Stocks are steady Wednesday morning after rallying into headlines of China punching back at the U.S....
Flying Through the Turbulence
01/07/2008 12:00 am EST
Richard Band, editor of Richard Band's Profitable Investing, says volatility will continue in 2008-but he finds a stock he thinks will navigate it well.
I think 2008 will present some real challenges for global investors. The economic slowdown under way in the United States may soon begin to spread overseas as Americans gobble up fewer imported goods.
Furthermore, the dollar-after falling precipitously for the past six years-looks ready for a respite. In late November, two major European magazines simultaneously ran cover stories depicting the dollar going down in flames. This is the kind of one-sided sentiment that typically signals an important market bottom.
While a jump of 5%-10% in the dollar's value against, say, the euro wouldn't dent the competitive position of, say, a Boeing (NYSE: BA), it would probably wipe out any advantage in holding most European stocks during the New Year. (A dollar snapback is less of a concern for Asian or Latin American stocks because currencies in those parts of the world haven't appreciated drastically against the greenback.)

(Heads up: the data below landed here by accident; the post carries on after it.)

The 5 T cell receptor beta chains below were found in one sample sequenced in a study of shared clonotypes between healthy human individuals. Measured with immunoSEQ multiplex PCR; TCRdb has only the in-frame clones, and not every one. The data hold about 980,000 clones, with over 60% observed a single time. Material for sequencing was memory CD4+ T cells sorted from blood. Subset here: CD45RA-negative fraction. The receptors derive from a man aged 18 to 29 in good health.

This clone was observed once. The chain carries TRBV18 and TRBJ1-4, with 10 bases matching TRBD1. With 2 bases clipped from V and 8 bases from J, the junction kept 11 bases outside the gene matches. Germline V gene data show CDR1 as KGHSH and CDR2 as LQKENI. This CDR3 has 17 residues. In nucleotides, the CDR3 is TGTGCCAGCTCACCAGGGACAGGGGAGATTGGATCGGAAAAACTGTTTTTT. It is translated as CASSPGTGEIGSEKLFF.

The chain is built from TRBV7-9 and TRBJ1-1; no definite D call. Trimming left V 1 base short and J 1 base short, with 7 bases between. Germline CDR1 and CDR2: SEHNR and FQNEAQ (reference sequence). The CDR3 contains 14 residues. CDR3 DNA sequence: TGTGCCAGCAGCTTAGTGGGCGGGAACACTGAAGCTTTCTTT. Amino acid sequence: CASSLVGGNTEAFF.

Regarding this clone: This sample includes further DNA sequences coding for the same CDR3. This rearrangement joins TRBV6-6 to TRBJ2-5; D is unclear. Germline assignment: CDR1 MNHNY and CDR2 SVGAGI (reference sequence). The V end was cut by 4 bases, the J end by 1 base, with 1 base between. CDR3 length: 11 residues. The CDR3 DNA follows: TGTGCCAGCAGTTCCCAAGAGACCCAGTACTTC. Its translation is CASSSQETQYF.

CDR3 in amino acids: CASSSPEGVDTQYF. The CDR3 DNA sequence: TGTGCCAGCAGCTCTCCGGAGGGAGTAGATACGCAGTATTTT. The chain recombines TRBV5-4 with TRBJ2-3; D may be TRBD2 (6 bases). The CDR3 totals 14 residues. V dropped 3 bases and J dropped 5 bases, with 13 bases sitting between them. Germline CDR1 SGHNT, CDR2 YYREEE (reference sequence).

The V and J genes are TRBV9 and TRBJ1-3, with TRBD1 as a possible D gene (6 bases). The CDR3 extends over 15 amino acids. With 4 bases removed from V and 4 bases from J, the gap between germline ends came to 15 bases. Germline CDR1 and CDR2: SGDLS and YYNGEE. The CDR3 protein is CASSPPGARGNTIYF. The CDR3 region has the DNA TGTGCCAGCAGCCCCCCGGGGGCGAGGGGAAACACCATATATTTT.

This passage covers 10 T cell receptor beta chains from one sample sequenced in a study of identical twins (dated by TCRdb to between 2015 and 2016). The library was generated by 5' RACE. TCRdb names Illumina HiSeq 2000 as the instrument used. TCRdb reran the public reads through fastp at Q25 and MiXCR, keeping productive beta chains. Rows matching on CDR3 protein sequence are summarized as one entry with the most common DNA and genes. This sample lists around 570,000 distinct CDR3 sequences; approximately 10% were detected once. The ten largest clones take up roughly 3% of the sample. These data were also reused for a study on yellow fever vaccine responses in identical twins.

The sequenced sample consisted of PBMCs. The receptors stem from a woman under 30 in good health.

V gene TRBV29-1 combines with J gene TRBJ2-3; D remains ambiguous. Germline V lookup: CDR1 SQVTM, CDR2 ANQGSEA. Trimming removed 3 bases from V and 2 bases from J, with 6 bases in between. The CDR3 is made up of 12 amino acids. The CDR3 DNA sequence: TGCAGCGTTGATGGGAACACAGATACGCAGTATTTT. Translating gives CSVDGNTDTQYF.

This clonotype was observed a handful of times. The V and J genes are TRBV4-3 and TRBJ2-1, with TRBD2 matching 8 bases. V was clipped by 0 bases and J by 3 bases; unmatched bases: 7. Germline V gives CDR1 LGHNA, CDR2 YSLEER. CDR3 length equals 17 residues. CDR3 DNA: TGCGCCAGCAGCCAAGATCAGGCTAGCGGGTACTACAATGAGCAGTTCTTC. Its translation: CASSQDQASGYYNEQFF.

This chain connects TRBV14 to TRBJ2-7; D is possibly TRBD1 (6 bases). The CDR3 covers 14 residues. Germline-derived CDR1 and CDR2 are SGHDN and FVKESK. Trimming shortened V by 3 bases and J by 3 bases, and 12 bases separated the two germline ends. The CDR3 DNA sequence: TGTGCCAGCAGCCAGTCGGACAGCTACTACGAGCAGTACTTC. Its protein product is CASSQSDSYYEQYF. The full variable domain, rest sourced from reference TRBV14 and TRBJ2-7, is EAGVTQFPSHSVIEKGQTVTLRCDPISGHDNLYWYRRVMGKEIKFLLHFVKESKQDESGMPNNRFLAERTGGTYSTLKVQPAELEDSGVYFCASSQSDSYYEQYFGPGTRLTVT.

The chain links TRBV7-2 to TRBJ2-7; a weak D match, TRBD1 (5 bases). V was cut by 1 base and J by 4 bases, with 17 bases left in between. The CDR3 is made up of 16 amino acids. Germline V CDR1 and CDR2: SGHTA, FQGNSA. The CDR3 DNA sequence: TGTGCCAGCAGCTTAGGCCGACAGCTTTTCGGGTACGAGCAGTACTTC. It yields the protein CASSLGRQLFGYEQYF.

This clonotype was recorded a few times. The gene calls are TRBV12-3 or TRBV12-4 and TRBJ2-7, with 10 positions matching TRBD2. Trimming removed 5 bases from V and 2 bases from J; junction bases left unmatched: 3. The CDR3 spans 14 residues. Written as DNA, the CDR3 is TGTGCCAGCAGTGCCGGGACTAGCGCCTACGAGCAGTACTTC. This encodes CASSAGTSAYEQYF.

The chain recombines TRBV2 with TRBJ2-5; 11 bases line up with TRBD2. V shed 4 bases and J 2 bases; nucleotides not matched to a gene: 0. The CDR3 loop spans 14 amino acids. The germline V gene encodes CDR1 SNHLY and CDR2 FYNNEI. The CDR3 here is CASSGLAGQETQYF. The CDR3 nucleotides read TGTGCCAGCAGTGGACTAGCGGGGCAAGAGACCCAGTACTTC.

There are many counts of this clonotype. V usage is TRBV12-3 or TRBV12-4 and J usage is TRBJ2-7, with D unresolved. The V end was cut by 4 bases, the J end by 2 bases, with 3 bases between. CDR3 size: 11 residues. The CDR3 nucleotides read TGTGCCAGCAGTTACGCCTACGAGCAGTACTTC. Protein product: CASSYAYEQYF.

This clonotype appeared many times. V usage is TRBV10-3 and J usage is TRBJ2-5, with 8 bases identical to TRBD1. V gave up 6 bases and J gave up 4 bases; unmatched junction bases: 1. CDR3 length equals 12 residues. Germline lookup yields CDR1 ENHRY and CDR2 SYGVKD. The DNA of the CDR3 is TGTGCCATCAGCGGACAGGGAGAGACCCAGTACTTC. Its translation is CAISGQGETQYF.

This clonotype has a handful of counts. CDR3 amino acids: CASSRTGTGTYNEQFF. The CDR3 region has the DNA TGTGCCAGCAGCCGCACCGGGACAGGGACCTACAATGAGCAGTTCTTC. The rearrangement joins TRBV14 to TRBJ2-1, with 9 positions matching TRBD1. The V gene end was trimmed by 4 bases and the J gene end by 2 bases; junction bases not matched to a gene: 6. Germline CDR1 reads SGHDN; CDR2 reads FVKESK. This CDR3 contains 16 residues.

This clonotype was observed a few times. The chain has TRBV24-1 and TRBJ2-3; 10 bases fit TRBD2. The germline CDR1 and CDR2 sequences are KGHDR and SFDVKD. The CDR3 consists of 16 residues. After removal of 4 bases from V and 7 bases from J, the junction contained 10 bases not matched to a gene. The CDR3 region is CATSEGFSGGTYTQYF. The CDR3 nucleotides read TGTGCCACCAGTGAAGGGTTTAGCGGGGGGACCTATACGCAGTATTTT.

Bottom line: I continue to watch for opportunities to take some of our international money off the table. I'm still buying selectively in foreign markets, but on balance, I'm a seller.
In recent months, the plunging dollar has opened up a sizable pricing advantage for America's premier aircraft manufacturer, driving Airbus, Boeing's European archrival, to the wall. While I expect the dollar to recover somewhat against the euro in 2008, BA should enjoy a currency tailwind for most of the year, and possibly into 2009.
The main risk with Boeing right now is that delivery of the company's next blockbuster
product-the light, energy-efficient 787 Dreamliner-might be delayed (again). Currently, BA plans to begin shipments in December 2008.
Still, I'm willing to accept that risk because (1) Boeing has the financial muscle to push the Dreamliner through to the finish line and (2) the stock is a bargain. By 2011 or 2012, when Boeing's new-product cycle hits full stride, the company could be earning upwards of $10 per share. Given a modest P/E ratio of 15x, the shares would lift off to $150 (from a recent price below $86).
So, buy BA at $92 or less. Boeing pays a small dividend (current yield: 1.8%), but is also in the midst of an energetic program, announced in October, to buy back $7 billion of its shares. BA has already repurchased $8 billion worth of stock since 2004.
Meanwhile, however, we must be prepared for a lot of volatility. The vicious sell-offs we saw in July/August and October/November were probably not the last. Stay alert and flexible. There's a happy ending to the story.
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